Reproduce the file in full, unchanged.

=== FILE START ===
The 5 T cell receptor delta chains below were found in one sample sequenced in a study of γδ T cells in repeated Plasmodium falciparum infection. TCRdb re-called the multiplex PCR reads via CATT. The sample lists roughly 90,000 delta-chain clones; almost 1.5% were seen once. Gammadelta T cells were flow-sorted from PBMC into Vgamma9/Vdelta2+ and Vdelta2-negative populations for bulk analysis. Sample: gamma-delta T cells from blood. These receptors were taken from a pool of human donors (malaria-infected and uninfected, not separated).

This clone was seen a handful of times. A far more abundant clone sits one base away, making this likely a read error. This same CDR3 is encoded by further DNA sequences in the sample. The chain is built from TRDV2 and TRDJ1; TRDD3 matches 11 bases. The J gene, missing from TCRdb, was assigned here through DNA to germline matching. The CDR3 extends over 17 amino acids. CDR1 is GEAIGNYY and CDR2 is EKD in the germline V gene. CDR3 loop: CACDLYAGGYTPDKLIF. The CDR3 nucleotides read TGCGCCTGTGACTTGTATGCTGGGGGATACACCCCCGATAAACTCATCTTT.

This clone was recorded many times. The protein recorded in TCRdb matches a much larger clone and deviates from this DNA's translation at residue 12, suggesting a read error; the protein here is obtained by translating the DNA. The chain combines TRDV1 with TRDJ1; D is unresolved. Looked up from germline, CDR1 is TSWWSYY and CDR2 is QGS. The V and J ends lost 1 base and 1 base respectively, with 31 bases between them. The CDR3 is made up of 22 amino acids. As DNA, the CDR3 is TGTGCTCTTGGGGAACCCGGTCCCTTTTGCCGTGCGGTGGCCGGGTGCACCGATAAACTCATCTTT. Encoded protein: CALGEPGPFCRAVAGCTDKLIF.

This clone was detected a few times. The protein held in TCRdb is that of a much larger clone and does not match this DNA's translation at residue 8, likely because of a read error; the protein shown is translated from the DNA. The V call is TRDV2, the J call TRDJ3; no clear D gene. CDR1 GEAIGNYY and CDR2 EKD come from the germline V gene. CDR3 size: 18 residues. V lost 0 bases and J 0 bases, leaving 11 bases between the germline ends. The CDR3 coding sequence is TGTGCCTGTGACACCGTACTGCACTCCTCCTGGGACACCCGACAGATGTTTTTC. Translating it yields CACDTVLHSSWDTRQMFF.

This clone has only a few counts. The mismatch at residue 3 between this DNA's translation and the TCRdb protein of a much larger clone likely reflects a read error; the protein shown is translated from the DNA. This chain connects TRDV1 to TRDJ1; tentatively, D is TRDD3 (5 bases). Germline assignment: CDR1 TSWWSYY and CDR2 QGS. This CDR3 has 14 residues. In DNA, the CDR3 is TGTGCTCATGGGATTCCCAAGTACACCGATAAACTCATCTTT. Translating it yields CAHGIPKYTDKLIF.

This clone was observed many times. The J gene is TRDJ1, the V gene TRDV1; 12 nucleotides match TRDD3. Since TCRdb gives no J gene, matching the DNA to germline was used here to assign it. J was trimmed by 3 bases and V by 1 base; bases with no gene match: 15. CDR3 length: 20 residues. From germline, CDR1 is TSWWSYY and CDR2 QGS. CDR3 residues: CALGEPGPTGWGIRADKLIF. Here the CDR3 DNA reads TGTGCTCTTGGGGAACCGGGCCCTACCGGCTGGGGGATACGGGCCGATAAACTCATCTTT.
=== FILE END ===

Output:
The 5 T cell receptor delta chains below were found in one sample sequenced in a study of γδ T cells in repeated Plasmodium falciparum infection. TCRdb re-called the multiplex PCR reads via CATT. The sample lists roughly 90,000 delta-chain clones; almost 1.5% were seen once. Gammadelta T cells were flow-sorted from PBMC into Vgamma9/Vdelta2+ and Vdelta2-negative populations for bulk analysis. Sample: gamma-delta T cells from blood. These receptors were taken from a pool of human donors (malaria-infected and uninfected, not separated).

This clone was seen a handful of times. A far more abundant clone sits one base away, making this likely a read error. This same CDR3 is encoded by further DNA sequences in the sample. The chain is built from TRDV2 and TRDJ1; TRDD3 matches 11 bases. The J gene, missing from TCRdb, was assigned here through DNA to germline matching. The CDR3 extends over 17 amino acids. CDR1 is GEAIGNYY and CDR2 is EKD in the germline V gene. CDR3 loop: CACDLYAGGYTPDKLIF. The CDR3 nucleotides read TGCGCCTGTGACTTGTATGCTGGGGGATACACCCCCGATAAACTCATCTTT.

This clone was recorded many times. The protein recorded in TCRdb matches a much larger clone and deviates from this DNA's translation at residue 12, suggesting a read error; the protein here is obtained by translating the DNA. The chain combines TRDV1 with TRDJ1; D is unresolved. Looked up from germline, CDR1 is TSWWSYY and CDR2 is QGS. The V and J ends lost 1 base and 1 base respectively, with 31 bases between them. The CDR3 is made up of 22 amino acids. As DNA, the CDR3 is TGTGCTCTTGGGGAACCCGGTCCCTTTTGCCGTGCGGTGGCCGGGTGCACCGATAAACTCATCTTT. Encoded protein: CALGEPGPFCRAVAGCTDKLIF.

This clone was detected a few times. The protein held in TCRdb is that of a much larger clone and does not match this DNA's translation at residue 8, likely because of a read error; the protein shown is translated from the DNA. The V call is TRDV2, the J call TRDJ3; no clear D gene. CDR1 GEAIGNYY and CDR2 EKD come from the germline V gene. CDR3 size: 18 residues. V lost 0 bases and J 0 bases, leaving 11 bases between the germline ends. The CDR3 coding sequence is TGTGCCTGTGACACCGTACTGCACTCCTCCTGGGACACCCGACAGATGTTTTTC. Translating it yields CACDTVLHSSWDTRQMFF.

This clone has only a few counts. The mismatch at residue 3 between this DNA's translation and the TCRdb protein of a much larger clone likely reflects a read error; the protein shown is translated from the DNA. This chain connects TRDV1 to TRDJ1; tentatively, D is TRDD3 (5 bases). Germline assignment: CDR1 TSWWSYY and CDR2 QGS. This CDR3 has 14 residues. In DNA, the CDR3 is TGTGCTCATGGGATTCCCAAGTACACCGATAAACTCATCTTT. Translating it yields CAHGIPKYTDKLIF.

This clone was observed many times. The J gene is TRDJ1, the V gene TRDV1; 12 nucleotides match TRDD3. Since TCRdb gives no J gene, matching the DNA to germline was used here to assign it. J was trimmed by 3 bases and V by 1 base; bases with no gene match: 15. CDR3 length: 20 residues. From germline, CDR1 is TSWWSYY and CDR2 QGS. CDR3 residues: CALGEPGPTGWGIRADKLIF. Here the CDR3 DNA reads TGTGCTCTTGGGGAACCGGGCCCTACCGGCTGGGGGATACGGGCCGATAAACTCATCTTT.